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The Democratic Strategist

Political Strategy for a Permanent Democratic Majority

Political Strategy Notes

“If Mr. Trump’s strategy to keep jobs in America relies on busting unions, keeping wages down, deregulating everything in sight and cutting taxes for the wealthy, he’ll certainly fail…If President-elect Trump is serious about building a high-productivity, high-wage economy, he needs to put a moratorium on flawed trade agreements and crack down on unfair trade practices, and he must work to end all tax subsidies for offshoring and put those and other revenues toward funding quality education, skills and infrastructure investment….” – from AFL-CIO President Richard Trumka’s NYT op-ed, “Don’t Let Trump Speak for Workers.”

At The Atlantic, Alana Semuels argues “It’s Not About the Economy: In an increasingly polarized country, even economic progress can’t get voters to abandon their partisan allegiance.” As Semuels observes, “…in an increasingly polarized country, an improving economy is not enough to get Republicans to vote for Democrats, in part because they don’t give Democrats any credit for fixing the economy. Gallup, for instance, found that while just 16 percent of Republicans said they thought the economy was getting better in the week leading up to the election, 49 percent said they thought it was getting better in the week after the election…These biases are only increasing as the country becomes increasingly polarized. As people become increasingly loyal to their parties, they are unlikely to give leaders from the other party credit for much of anything positive. Both sides are instead more likely to believe narratives that suggest that the other party has only made things worse.”

At The Observer’s opinion page, Robert Lehrman, a former speechwriter for Al Gore and author of The Political Speechwriter’s Companion, writes “Democrats, let’s not be shy about admitting the truth: we want a one-term President. Denying we feel that way is as believable as the way we pretended shock at McConnell’s candor six years ago. Democrats will almost certainly lose Senate seats in 2018. But done right, a steady, unyielding McConnell-like campaign, leavened with compromise as they did, can win back voters we should have captured this time…Let them call us obstructionists. We don’t have to agree with Mitch McConnell’s views. We just have to learn from his example.”

Emma Green explains why “Democrats Have a Religion Problem” in her interview at The Atlantic with Michael Wear, a former Obama White House staffer, on the topic of “the party’s illiteracy on and hostility toward faith.” Charlie Cook also addresses the subject in his interview with ‘Meet the Press Daily,’ noting, “Democrats don’t know how to talk to a lot of these people that go to church, people of value. The Democratic party has become a secular party.”

At New York Magazine Ed Kilgore explains “Here’s How Obama Could Go Nuclear on Trump and the GOP Before Leaving Office” by making ‘recess appointments of scores of federal judges up to and including the U.S. Supreme Court seat vacated by deceased Justice Scalia. There are reasons why it is unlikely to happen, including Obama’s temperament. But it’s not like the Republicans can credibly attack  Democrats for bucking bipartisan comity and playing hardball. As Kilgore concludes, “..I wouldn’t rule it out entirely before the new Congress is gaveled in.”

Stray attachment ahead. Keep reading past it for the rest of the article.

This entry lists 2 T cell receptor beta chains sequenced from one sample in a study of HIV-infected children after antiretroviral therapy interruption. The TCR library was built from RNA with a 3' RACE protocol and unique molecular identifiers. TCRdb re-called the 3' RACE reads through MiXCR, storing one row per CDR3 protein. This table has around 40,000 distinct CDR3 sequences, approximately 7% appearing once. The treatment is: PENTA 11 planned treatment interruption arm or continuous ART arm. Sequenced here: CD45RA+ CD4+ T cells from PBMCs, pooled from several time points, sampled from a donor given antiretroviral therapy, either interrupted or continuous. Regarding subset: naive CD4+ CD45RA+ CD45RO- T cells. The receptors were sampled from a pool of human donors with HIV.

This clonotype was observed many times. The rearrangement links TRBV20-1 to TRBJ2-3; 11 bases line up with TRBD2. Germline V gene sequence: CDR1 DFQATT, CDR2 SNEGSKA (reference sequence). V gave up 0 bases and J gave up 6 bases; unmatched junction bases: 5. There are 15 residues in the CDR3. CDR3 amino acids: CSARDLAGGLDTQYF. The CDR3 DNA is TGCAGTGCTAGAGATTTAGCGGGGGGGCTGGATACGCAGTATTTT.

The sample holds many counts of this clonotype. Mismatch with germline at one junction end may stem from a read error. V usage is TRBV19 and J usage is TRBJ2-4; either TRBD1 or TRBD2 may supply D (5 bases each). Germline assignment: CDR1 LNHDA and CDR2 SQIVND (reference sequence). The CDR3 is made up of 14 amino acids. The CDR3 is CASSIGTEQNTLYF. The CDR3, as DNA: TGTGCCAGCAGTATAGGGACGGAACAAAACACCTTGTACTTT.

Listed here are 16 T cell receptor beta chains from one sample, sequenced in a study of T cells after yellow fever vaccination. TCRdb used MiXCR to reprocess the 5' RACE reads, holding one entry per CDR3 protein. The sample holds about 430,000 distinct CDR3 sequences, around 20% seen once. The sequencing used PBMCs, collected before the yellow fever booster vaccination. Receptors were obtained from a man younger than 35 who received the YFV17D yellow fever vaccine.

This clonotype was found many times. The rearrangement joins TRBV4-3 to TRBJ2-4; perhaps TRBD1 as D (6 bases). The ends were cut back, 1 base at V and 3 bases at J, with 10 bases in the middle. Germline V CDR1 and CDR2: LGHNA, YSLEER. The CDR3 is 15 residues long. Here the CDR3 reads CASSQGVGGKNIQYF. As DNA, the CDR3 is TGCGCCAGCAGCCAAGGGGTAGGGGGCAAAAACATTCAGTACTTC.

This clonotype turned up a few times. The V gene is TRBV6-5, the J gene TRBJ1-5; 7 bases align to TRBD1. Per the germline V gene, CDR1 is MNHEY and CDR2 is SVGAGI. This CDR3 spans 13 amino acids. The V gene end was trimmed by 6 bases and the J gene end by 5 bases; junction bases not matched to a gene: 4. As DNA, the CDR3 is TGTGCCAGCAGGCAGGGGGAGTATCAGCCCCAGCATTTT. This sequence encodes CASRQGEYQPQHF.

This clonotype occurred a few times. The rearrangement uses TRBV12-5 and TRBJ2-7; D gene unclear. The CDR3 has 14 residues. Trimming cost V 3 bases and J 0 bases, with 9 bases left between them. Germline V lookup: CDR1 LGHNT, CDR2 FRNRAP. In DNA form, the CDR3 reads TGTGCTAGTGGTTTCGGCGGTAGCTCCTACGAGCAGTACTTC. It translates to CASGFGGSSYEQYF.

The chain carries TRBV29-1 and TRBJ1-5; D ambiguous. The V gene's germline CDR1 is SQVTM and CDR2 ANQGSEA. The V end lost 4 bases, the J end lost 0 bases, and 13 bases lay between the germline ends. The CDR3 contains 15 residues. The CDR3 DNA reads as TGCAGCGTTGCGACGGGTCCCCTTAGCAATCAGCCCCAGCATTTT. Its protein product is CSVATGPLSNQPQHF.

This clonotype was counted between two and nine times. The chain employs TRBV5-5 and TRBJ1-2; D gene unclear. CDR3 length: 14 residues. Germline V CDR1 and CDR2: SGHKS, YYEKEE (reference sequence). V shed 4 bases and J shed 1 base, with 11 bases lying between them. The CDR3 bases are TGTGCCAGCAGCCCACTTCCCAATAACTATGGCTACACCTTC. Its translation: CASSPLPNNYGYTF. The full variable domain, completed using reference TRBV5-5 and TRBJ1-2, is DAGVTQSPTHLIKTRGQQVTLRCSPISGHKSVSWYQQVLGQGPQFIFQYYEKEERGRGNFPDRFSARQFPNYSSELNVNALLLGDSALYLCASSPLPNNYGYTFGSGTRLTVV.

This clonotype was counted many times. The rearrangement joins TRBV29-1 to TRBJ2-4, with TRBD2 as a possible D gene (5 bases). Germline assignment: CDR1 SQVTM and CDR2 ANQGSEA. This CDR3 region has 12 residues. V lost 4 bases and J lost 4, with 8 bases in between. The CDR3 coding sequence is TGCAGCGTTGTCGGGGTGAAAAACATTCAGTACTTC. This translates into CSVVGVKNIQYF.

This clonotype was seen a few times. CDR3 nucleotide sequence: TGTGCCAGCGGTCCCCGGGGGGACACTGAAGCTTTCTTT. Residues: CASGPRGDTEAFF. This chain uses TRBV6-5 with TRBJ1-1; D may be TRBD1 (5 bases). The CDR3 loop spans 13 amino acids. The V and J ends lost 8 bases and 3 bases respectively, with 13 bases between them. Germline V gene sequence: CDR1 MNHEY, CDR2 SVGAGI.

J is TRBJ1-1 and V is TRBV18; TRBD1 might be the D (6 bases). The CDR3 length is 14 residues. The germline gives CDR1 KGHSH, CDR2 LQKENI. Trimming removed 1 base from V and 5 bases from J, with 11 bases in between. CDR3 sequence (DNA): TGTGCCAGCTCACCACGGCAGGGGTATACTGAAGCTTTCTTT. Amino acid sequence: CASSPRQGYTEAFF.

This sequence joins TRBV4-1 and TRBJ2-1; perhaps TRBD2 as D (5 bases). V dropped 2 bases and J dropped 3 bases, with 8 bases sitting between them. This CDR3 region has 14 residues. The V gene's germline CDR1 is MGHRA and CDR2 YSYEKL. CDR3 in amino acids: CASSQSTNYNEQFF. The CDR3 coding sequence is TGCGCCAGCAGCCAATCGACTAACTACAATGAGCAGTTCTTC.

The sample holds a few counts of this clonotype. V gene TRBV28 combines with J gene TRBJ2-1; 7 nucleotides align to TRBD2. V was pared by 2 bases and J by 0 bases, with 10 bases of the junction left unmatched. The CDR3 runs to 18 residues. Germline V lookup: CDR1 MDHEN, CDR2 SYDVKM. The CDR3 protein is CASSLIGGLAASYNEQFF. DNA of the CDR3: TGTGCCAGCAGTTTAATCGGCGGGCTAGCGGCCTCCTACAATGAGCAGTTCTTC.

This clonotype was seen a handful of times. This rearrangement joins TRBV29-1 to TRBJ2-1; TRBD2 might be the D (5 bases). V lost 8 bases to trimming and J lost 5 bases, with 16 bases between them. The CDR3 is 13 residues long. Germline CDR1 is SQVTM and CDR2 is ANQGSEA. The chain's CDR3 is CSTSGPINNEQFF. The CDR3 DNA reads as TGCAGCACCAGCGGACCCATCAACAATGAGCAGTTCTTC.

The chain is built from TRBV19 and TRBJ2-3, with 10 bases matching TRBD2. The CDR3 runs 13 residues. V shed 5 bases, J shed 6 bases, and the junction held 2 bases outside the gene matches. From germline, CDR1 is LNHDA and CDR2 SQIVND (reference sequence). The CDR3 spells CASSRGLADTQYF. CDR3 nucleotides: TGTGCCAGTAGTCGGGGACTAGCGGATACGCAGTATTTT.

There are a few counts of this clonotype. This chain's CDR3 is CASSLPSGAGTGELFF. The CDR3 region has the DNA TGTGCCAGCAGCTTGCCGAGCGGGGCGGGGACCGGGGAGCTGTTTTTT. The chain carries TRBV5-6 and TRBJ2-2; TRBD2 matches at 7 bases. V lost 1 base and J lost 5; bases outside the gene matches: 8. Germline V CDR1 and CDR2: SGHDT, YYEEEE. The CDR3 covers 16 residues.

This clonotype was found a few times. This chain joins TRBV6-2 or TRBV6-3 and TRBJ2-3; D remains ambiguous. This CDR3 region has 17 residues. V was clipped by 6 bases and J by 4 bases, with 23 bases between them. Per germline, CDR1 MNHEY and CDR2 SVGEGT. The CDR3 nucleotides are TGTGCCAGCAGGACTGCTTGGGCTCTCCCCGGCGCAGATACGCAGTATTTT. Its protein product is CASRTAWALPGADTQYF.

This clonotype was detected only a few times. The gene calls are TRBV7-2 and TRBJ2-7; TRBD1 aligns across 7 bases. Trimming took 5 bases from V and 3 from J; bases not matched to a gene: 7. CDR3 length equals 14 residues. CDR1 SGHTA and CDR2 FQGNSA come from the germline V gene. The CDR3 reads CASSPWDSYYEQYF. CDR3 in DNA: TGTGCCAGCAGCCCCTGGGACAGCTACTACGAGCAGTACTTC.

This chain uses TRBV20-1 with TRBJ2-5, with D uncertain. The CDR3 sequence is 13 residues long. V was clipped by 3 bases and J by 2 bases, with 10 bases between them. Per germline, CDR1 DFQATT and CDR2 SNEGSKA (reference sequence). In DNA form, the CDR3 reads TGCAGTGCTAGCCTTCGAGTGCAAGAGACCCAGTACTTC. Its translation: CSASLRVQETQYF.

Sam Wang’s “Constitutional Hardball: Can Senate Democrats Confirm Merrick Garland on January 3rd?” explores the idea further at The Princeton Election Consortium. Calling it a “long shot,” Wang says “A bigger hurdle is whether Democrats have the boldness to attempt such a move. To some extent, party members adopt their tone from their leaders. Senate Democrats might have to push back on President Obama, who has made it clear that he seeks to make an orderly transition to the Trump Administration. But the roughness of the Presidential transition may give him second thoughts. Democrats may be bolstered by the fact that Obama’s net approval is quite high, while Trump’s net approval rating is the lowest of any incoming President on record.”

It seems possible, at least, that Republican Sen. Lindsay Graham is going to raise some serious hell about Putin’s meddling in U.S. politics. As Theodore Schleifer reports at CNN, quoting Graham, “There are 100 United States senators. Amy Klobuchar is on this trip with us. She’s a Democrat from Minnesota. I would say that 99 of us believe the Russians did this and we’re going to do something about it,” said Graham, who is planning a hearing with McCain on Russia’s interference with US elections. “We’re going to put sanctions together that hit Putin as an individual and his inner circle for interfering in our election, and they’re doing it all over the world — not just in the United States.”

Josh Katz has a fun post up at NYT’ The Upshot, “‘Duck Dynasty’ vs. ‘Modern Family’:50 Maps of the U.S. Cultural Divide.” It’s also an excellent resource for political ad buyers, because it indicates exactly where such TV shows and many others are popular. A lot of the popularity maps are predictable enough, but you might be surprised to learn that “The Walking Dead” is very big along the Texas-Mexico border, while “Game of Thrones” doesn’t do very well outside of narrowly-defined cities and “The Tonight Show’s” largest area of popularity is in north-central Utah. In PA, you would book some ads on “Dancing with the Stars,” “NCIS” and “Law and Order: SVU.” On the Pine Ridge reservation in SD, “Keeping Up with the Kardashians” rules and “Saturday Night Live’s” strongest southern metro area is Nashville.

John Nichols has a welcome spirit-lifter at The Nation, “The 2016 Progressive Honor Roll: Yes, it’s been an awful year. But the untold story is that grassroots activists have actually frequently prevailed.”

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